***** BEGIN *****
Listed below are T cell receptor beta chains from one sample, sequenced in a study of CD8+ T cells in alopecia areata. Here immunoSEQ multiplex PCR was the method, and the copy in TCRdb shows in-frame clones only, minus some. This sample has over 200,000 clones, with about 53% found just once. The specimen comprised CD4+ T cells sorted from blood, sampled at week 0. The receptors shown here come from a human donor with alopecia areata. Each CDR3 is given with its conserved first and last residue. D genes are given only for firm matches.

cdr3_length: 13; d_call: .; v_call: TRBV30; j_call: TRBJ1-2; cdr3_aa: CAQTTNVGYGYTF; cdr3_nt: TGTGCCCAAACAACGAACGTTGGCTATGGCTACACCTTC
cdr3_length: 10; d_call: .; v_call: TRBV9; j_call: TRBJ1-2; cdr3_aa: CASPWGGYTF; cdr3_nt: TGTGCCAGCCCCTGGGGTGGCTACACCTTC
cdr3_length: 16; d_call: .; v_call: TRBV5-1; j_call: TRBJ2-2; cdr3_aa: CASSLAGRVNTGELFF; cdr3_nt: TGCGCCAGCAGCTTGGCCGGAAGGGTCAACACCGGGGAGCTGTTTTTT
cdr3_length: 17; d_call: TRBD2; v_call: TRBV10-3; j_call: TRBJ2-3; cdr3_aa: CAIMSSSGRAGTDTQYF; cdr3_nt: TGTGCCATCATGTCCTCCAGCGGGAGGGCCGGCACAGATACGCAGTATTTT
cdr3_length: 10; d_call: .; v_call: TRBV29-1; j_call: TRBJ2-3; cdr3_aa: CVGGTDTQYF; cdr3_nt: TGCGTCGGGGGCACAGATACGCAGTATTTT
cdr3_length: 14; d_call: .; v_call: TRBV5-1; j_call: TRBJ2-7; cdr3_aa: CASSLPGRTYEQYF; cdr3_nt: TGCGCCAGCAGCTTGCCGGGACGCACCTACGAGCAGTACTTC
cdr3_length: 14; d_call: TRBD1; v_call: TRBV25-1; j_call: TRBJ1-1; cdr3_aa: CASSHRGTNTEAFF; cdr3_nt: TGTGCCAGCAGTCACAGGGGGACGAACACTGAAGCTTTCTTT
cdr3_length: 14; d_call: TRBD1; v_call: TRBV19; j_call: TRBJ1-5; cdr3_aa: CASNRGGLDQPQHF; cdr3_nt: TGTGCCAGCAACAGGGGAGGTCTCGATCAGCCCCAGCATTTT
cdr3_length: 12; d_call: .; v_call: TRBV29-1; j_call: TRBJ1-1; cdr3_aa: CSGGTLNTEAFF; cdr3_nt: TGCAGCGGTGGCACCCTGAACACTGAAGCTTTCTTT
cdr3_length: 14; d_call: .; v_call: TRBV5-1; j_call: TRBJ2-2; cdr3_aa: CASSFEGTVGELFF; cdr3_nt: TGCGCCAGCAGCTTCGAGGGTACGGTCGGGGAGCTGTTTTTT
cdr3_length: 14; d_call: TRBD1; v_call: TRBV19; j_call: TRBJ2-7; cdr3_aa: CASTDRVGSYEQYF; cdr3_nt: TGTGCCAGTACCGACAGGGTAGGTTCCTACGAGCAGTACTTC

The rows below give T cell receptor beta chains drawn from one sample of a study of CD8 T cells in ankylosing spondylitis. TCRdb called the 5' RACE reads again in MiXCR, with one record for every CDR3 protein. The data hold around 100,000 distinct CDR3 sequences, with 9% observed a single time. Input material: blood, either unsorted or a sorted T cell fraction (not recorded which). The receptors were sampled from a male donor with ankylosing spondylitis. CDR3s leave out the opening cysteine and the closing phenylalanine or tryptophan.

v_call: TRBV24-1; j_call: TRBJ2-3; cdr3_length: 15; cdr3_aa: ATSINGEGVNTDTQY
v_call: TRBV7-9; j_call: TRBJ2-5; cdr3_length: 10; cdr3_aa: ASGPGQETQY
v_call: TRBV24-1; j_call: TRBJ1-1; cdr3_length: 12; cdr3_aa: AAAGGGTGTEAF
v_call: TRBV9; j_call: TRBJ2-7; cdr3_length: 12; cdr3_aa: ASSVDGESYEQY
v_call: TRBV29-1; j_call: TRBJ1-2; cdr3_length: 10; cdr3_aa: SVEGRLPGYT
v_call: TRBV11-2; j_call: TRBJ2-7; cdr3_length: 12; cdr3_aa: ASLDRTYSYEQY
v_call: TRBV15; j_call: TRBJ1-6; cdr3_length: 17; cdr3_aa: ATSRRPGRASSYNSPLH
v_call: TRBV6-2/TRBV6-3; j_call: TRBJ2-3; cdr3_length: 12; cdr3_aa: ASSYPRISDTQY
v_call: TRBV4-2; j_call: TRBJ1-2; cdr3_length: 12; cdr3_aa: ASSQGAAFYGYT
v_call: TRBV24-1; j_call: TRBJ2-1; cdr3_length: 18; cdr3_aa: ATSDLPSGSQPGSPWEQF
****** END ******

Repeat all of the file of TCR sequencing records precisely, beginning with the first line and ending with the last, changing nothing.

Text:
Listed below are T cell receptor beta chains from one sample, sequenced in a study of CD8+ T cells in alopecia areata. Here immunoSEQ multiplex PCR was the method, and the copy in TCRdb shows in-frame clones only, minus some. This sample has over 200,000 clones, with about 53% found just once. The specimen comprised CD4+ T cells sorted from blood, sampled at week 0. The receptors shown here come from a human donor with alopecia areata. Each CDR3 is given with its conserved first and last residue. D genes are given only for firm matches.

cdr3_length: 13; d_call: .; v_call: TRBV30; j_call: TRBJ1-2; cdr3_aa: CAQTTNVGYGYTF; cdr3_nt: TGTGCCCAAACAACGAACGTTGGCTATGGCTACACCTTC
cdr3_length: 10; d_call: .; v_call: TRBV9; j_call: TRBJ1-2; cdr3_aa: CASPWGGYTF; cdr3_nt: TGTGCCAGCCCCTGGGGTGGCTACACCTTC
cdr3_length: 16; d_call: .; v_call: TRBV5-1; j_call: TRBJ2-2; cdr3_aa: CASSLAGRVNTGELFF; cdr3_nt: TGCGCCAGCAGCTTGGCCGGAAGGGTCAACACCGGGGAGCTGTTTTTT
cdr3_length: 17; d_call: TRBD2; v_call: TRBV10-3; j_call: TRBJ2-3; cdr3_aa: CAIMSSSGRAGTDTQYF; cdr3_nt: TGTGCCATCATGTCCTCCAGCGGGAGGGCCGGCACAGATACGCAGTATTTT
cdr3_length: 10; d_call: .; v_call: TRBV29-1; j_call: TRBJ2-3; cdr3_aa: CVGGTDTQYF; cdr3_nt: TGCGTCGGGGGCACAGATACGCAGTATTTT
cdr3_length: 14; d_call: .; v_call: TRBV5-1; j_call: TRBJ2-7; cdr3_aa: CASSLPGRTYEQYF; cdr3_nt: TGCGCCAGCAGCTTGCCGGGACGCACCTACGAGCAGTACTTC
cdr3_length: 14; d_call: TRBD1; v_call: TRBV25-1; j_call: TRBJ1-1; cdr3_aa: CASSHRGTNTEAFF; cdr3_nt: TGTGCCAGCAGTCACAGGGGGACGAACACTGAAGCTTTCTTT
cdr3_length: 14; d_call: TRBD1; v_call: TRBV19; j_call: TRBJ1-5; cdr3_aa: CASNRGGLDQPQHF; cdr3_nt: TGTGCCAGCAACAGGGGAGGTCTCGATCAGCCCCAGCATTTT
cdr3_length: 12; d_call: .; v_call: TRBV29-1; j_call: TRBJ1-1; cdr3_aa: CSGGTLNTEAFF; cdr3_nt: TGCAGCGGTGGCACCCTGAACACTGAAGCTTTCTTT
cdr3_length: 14; d_call: .; v_call: TRBV5-1; j_call: TRBJ2-2; cdr3_aa: CASSFEGTVGELFF; cdr3_nt: TGCGCCAGCAGCTTCGAGGGTACGGTCGGGGAGCTGTTTTTT
cdr3_length: 14; d_call: TRBD1; v_call: TRBV19; j_call: TRBJ2-7; cdr3_aa: CASTDRVGSYEQYF; cdr3_nt: TGTGCCAGTACCGACAGGGTAGGTTCCTACGAGCAGTACTTC

The rows below give T cell receptor beta chains drawn from one sample of a study of CD8 T cells in ankylosing spondylitis. TCRdb called the 5' RACE reads again in MiXCR, with one record for every CDR3 protein. The data hold around 100,000 distinct CDR3 sequences, with 9% observed a single time. Input material: blood, either unsorted or a sorted T cell fraction (not recorded which). The receptors were sampled from a male donor with ankylosing spondylitis. CDR3s leave out the opening cysteine and the closing phenylalanine or tryptophan.

v_call: TRBV24-1; j_call: TRBJ2-3; cdr3_length: 15; cdr3_aa: ATSINGEGVNTDTQY
v_call: TRBV7-9; j_call: TRBJ2-5; cdr3_length: 10; cdr3_aa: ASGPGQETQY
v_call: TRBV24-1; j_call: TRBJ1-1; cdr3_length: 12; cdr3_aa: AAAGGGTGTEAF
v_call: TRBV9; j_call: TRBJ2-7; cdr3_length: 12; cdr3_aa: ASSVDGESYEQY
v_call: TRBV29-1; j_call: TRBJ1-2; cdr3_length: 10; cdr3_aa: SVEGRLPGYT
v_call: TRBV11-2; j_call: TRBJ2-7; cdr3_length: 12; cdr3_aa: ASLDRTYSYEQY
v_call: TRBV15; j_call: TRBJ1-6; cdr3_length: 17; cdr3_aa: ATSRRPGRASSYNSPLH
v_call: TRBV6-2/TRBV6-3; j_call: TRBJ2-3; cdr3_length: 12; cdr3_aa: ASSYPRISDTQY
v_call: TRBV4-2; j_call: TRBJ1-2; cdr3_length: 12; cdr3_aa: ASSQGAAFYGYT
v_call: TRBV24-1; j_call: TRBJ2-1; cdr3_length: 18; cdr3_aa: ATSDLPSGSQPGSPWEQF